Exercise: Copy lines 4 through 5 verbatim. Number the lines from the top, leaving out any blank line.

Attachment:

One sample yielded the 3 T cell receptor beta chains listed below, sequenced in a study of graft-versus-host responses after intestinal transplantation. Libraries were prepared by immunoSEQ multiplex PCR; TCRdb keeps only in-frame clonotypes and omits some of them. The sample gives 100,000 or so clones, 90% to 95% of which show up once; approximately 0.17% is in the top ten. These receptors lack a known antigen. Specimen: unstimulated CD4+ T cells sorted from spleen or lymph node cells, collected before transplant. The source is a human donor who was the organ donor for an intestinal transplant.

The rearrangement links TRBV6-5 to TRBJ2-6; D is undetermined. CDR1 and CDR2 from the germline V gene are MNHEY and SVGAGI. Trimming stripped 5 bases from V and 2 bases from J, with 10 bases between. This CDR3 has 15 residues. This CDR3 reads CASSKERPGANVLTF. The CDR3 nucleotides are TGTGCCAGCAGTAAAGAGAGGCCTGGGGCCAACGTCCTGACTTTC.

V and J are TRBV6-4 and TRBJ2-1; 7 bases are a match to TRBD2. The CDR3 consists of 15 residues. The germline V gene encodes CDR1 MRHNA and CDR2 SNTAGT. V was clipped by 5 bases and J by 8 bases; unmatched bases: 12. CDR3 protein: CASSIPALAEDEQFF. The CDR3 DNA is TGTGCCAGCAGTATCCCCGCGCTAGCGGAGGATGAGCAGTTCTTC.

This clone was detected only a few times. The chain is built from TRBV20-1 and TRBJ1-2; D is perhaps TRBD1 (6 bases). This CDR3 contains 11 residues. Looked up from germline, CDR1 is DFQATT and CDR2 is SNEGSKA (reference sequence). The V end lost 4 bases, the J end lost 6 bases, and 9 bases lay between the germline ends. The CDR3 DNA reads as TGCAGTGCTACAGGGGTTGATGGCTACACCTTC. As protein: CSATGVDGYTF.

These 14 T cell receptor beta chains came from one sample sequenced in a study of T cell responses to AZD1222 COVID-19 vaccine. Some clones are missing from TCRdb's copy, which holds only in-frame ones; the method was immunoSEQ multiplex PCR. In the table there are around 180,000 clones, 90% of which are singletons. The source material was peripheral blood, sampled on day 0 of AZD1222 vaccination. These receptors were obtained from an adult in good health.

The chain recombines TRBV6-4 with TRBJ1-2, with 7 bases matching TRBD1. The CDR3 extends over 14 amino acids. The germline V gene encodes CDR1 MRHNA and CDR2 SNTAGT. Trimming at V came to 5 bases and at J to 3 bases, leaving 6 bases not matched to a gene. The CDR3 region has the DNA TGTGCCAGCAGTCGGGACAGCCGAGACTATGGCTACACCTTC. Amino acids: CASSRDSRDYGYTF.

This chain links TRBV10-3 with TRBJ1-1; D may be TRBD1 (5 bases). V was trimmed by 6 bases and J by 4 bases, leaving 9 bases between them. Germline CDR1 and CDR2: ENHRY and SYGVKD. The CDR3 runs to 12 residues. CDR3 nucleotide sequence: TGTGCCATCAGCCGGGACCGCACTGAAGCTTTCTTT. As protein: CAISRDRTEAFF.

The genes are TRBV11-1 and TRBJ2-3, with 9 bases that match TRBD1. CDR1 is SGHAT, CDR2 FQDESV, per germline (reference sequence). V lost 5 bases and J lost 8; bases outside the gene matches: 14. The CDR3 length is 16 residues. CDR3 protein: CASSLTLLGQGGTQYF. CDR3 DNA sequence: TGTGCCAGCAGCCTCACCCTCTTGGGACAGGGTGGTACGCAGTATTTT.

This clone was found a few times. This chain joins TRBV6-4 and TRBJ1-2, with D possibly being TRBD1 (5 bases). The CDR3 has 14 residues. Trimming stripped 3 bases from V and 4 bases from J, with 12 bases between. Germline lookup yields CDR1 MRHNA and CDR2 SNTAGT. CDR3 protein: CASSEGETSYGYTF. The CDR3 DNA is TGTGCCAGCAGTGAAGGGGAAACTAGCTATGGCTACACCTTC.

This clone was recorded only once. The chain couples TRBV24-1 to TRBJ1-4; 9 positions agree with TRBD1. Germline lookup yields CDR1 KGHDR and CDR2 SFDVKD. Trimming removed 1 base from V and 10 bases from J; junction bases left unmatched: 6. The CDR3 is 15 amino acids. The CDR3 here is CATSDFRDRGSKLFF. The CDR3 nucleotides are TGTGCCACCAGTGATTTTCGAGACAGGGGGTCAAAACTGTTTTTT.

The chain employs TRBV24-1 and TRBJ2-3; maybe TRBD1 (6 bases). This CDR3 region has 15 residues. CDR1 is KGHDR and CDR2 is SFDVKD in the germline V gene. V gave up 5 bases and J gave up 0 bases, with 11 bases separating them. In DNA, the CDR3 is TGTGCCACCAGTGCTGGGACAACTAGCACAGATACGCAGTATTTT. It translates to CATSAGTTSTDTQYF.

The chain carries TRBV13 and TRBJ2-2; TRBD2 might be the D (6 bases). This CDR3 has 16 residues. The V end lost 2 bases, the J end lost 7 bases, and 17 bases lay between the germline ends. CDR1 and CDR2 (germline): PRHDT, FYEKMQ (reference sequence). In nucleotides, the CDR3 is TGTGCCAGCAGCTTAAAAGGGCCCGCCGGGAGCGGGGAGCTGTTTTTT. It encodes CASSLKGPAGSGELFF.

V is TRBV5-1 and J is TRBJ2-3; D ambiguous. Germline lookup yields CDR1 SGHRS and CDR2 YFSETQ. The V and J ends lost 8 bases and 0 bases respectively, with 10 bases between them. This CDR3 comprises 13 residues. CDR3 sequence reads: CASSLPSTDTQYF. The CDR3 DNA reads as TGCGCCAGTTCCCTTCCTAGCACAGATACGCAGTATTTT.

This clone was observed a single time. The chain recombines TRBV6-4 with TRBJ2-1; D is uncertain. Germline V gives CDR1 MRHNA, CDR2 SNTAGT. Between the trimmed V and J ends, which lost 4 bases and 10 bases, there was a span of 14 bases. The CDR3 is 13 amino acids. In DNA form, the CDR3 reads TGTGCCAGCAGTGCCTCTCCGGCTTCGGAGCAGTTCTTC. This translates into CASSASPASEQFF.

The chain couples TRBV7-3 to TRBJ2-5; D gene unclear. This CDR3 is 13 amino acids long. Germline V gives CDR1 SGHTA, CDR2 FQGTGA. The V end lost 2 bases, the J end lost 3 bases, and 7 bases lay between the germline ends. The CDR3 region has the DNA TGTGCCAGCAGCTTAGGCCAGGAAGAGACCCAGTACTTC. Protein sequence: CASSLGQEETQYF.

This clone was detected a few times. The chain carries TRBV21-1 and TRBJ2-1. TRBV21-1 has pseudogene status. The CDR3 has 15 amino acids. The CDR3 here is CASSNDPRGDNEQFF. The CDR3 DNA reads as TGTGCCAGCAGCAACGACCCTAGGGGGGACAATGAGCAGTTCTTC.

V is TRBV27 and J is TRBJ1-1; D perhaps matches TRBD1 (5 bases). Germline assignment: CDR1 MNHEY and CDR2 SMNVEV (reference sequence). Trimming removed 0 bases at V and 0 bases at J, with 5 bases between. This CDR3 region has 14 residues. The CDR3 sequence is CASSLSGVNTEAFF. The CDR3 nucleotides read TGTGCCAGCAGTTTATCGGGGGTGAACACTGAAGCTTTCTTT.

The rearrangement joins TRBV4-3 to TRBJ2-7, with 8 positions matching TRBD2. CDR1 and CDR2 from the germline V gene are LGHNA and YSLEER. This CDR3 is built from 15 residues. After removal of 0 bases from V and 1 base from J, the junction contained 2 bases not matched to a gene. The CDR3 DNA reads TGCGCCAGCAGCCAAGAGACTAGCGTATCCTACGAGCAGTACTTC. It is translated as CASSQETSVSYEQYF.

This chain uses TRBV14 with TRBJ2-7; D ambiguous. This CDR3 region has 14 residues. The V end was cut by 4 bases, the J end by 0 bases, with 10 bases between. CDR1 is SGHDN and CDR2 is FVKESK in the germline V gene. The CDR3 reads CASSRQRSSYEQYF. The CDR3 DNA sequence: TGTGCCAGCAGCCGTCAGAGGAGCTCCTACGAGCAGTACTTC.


This clone was detected only a few times. The chain is built from TRBV20-1 and TRBJ1-2; D is perhaps TRBD1 (6 bases). This CDR3 contains 11 residues. Looked up from germline, CDR1 is DFQATT and CDR2 is SNEGSKA (reference sequence). The V end lost 4 bases, the J end lost 6 bases, and 9 bases lay between the germline ends. The CDR3 DNA reads as TGCAGTGCTACAGGGGTTGATGGCTACACCTTC. As protein: CSATGVDGYTF.

These 14 T cell receptor beta chains came from one sample sequenced in a study of T cell responses to AZD1222 COVID-19 vaccine. Some clones are missing from TCRdb's copy, which holds only in-frame ones; the method was immunoSEQ multiplex PCR. In the table there are around 180,000 clones, 90% of which are singletons. The source material was peripheral blood, sampled on day 0 of AZD1222 vaccination. These receptors were obtained from an adult in good health.